What the abolition of the statutory dismissal, disciplinary and grievance procedures and new ACAS Code of Practice means for employers

The statutory dismissal, disciplinary and grievance procedures are due to be abolished and replaced by a new ACAS Code of Practice on Discipline and Grievance. The change is aimed at encouraging employers and employees to resolve their disputes internally. Employers should make sure they are prepared for the change, and consider ways in which they can adapt their approach to handling workplace disputes in light of the forthcoming legislation.

Why abolish the statutory procedures?

The statutory disciplinary and grievance procedures introduced in 2004 by the Employment Act 2002, were designed to reduce the number of employment disputes reaching tribunals, and encourage employers and employees to reach a solution internally. However, in practice, the statutory procedures have generated a lot of formality and paperwork. In many cases parties to a dispute became adversarial at a much earlier stage and fixated on whether or not there had been compliance with the statutory procedures, rather than focusing on the substance of the dispute and ways of resolving it. In recognition of the failings of the current dispute resolution arrangements, the statutory procedures will be repealed by the Employment Bill 2008.

How will the ACAS Code of Practice work?

From April 2009, employers and employees will no longer have to follow the statutory disciplinary and grievance procedures when dealing with employment disputes. The statutory procedures will be replaced by a new ACAS Code of Practice on Discipline and Grievance, which will be simpler and less prescriptive than the current statutory procedures. The Code of Practice is designed to support employers and employees to resolve disputes fairly and, where possible, prevent disputes escalating into tribunal claims. Unlike the current statutory procedures, a failure to follow the Code of Practice will not give rise to an automatically unfair dismissal. However, in most tribunal claims, an employment tribunal will have the discretion to adjust compensatory awards by up to 25%, where either party has unreasonably failed to comply with the ACAS code.

What is different about the Draft Code of Practice?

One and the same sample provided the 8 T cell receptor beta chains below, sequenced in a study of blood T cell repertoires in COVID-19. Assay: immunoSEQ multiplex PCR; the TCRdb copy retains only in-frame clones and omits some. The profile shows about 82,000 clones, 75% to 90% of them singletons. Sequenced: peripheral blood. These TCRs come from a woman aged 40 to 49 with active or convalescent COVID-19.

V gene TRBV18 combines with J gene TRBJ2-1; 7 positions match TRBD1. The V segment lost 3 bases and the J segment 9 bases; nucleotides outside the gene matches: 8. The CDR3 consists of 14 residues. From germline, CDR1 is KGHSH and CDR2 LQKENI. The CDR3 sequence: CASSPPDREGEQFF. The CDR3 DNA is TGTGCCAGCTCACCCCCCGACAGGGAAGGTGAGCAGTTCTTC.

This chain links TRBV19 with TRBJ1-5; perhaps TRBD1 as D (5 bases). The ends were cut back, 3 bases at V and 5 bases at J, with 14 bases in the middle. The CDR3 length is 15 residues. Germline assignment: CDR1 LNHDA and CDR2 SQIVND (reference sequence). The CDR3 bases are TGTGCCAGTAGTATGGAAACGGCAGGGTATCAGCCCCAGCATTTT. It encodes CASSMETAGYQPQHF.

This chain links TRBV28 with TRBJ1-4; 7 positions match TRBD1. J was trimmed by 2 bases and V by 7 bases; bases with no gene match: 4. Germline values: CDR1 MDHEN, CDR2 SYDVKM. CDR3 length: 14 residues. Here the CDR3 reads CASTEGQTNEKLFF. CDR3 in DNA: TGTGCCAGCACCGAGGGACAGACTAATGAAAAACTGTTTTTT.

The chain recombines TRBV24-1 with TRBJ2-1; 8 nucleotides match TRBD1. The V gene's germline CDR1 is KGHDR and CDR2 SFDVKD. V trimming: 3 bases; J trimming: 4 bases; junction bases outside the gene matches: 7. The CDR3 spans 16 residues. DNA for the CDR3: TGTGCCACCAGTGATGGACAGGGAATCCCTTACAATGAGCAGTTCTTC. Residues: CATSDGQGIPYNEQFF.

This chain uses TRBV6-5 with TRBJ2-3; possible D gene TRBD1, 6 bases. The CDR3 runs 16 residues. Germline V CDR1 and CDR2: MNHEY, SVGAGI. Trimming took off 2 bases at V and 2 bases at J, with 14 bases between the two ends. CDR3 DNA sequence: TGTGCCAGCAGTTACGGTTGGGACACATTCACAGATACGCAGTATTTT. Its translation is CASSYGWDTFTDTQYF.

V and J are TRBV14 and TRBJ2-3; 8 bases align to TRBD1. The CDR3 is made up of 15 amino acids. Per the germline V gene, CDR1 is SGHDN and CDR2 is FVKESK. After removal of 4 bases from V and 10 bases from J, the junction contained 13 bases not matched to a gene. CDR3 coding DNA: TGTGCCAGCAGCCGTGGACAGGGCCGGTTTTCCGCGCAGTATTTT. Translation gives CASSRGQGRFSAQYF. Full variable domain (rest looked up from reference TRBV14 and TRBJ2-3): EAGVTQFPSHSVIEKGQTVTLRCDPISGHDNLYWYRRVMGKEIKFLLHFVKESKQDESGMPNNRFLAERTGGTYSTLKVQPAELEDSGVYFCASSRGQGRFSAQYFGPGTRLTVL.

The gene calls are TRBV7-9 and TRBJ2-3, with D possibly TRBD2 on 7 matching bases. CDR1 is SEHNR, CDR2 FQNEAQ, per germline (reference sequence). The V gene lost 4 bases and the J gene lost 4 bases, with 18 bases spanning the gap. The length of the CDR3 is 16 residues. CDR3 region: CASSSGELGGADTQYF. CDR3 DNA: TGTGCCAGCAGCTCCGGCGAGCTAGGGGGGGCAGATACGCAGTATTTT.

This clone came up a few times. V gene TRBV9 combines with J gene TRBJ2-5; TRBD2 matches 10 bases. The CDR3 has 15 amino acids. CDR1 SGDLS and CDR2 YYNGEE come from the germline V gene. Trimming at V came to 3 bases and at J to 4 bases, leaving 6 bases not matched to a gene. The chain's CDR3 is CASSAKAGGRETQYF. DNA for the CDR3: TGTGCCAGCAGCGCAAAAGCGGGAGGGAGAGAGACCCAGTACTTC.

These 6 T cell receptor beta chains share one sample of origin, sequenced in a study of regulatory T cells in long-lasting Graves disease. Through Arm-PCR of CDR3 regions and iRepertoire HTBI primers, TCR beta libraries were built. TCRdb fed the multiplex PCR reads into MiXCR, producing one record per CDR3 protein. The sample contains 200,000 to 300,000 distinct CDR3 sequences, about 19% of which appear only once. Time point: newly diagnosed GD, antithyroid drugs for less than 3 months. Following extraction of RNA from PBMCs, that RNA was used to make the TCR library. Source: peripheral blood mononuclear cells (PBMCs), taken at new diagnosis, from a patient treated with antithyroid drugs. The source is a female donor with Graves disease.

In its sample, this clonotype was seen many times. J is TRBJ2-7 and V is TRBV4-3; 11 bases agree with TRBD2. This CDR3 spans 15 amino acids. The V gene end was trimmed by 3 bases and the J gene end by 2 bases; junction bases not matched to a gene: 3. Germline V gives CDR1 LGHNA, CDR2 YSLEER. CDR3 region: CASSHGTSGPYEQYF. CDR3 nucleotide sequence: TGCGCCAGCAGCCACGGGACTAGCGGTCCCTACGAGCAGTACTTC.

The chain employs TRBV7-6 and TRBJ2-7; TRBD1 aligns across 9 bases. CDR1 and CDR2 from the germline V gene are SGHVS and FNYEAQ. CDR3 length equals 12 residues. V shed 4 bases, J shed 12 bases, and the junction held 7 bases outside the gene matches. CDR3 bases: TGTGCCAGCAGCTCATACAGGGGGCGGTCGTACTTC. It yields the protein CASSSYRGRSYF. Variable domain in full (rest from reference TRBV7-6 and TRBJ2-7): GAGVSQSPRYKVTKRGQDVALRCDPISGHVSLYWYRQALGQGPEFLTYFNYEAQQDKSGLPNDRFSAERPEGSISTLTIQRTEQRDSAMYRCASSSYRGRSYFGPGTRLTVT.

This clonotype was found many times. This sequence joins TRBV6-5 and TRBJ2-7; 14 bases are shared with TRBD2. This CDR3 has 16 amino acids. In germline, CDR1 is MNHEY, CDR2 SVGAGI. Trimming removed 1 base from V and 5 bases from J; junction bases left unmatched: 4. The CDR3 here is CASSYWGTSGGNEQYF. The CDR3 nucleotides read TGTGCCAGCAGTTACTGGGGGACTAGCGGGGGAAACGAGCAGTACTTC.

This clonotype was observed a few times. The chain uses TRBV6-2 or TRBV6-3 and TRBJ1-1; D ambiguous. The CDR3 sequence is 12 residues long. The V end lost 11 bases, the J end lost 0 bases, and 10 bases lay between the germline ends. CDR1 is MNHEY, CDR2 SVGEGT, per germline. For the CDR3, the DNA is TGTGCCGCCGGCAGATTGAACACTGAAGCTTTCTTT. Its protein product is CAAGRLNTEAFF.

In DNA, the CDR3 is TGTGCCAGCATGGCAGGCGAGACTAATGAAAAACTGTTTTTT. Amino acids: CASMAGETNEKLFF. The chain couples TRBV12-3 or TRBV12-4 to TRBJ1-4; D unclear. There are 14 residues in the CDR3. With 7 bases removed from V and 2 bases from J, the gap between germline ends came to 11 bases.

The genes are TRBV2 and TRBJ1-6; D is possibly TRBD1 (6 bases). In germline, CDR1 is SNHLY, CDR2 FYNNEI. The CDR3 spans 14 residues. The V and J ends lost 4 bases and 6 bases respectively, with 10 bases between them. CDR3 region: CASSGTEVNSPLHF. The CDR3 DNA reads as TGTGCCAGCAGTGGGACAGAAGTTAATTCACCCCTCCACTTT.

Last month ACAS commenced consultation on its Draft Code of Practice on Discipline and Grievance. The draft code is short, simple and non-prescriptive. Rather than burdening employers with specific procedural duties, it aims to focus on broad principles of good practice in dealing with disciplinary issues, including:

  • ensuring that employees understand what they have been accused of;
  • providing employees with an opportunity to explain their side of the story;
  • giving an employee's explanation genuine and open-minded consideration;
  • ensuring that disciplinary and grievance issues are handled consistently, and that like cases are treated alike, and
  • encouraging employer and employees to do all they can to resolve disciplinary and grievance issues internally before resorting to tribunal proceedings.

How should employers prepare for the change?

The abolition of the statutory procedures will require employers to undergo a change of mind-set in dealing with disciplinary and grievance procedures; employers should not merely focus on ensuring they have complied with the minimum procedures imposed on them by statute, but should seek to identify the origins of disputes and ways of resolving them before they reach tribunal. Therefore employers will wish to reassess how they currently handle disciplinary and grievance issues and identify any areas of their approach that could be improved.

The short Draft Code of Practice is accompanied by a draft supplemental guidance booklet giving more detailed advice on how to implement the ACAS code. ACAS is currently inviting comments on its proposals. Whilst the guidance will not be legally binding, in practice it is likely to be used as a guide by tribunals in deciding whether there has been a failure by either party to follow the code, and whether or not any such failure is unreasonable. This guidance will therefore be very influential in a tribunal decision as to whether any adjustment to the compensatory award should be made. Employers should therefore also be aware of the ACAS guidance and seek to put it into practice. In particular, managers who deal with disciplinary and grievance issues on a regular basis should be up to speed on the details of the guidance, and how best to incorporate it into internal disciplinary and grievance practices.

Have your say on the proposals

At the moment the ACAS Code of Practice and supplemental guidance are in draft form. ACAS has invited comments on the proposals, to be received by 25 July 2008. Given the importance of the new Code of Practice in resolving disputes, and its impact on employers, Shepherd and Wedderburn intend to submit a response to the ACAS consultation, highlighting any areas in the code and/or guidance that could be improved. We would be pleased to coordinate any feedback or concerns that you have with the proposals, and incorporate these into our response to the public consultation. We will also distribute a further E-Bulletin summarising your reaction to the draft code.

See: The draft code

See: The supplementary guidance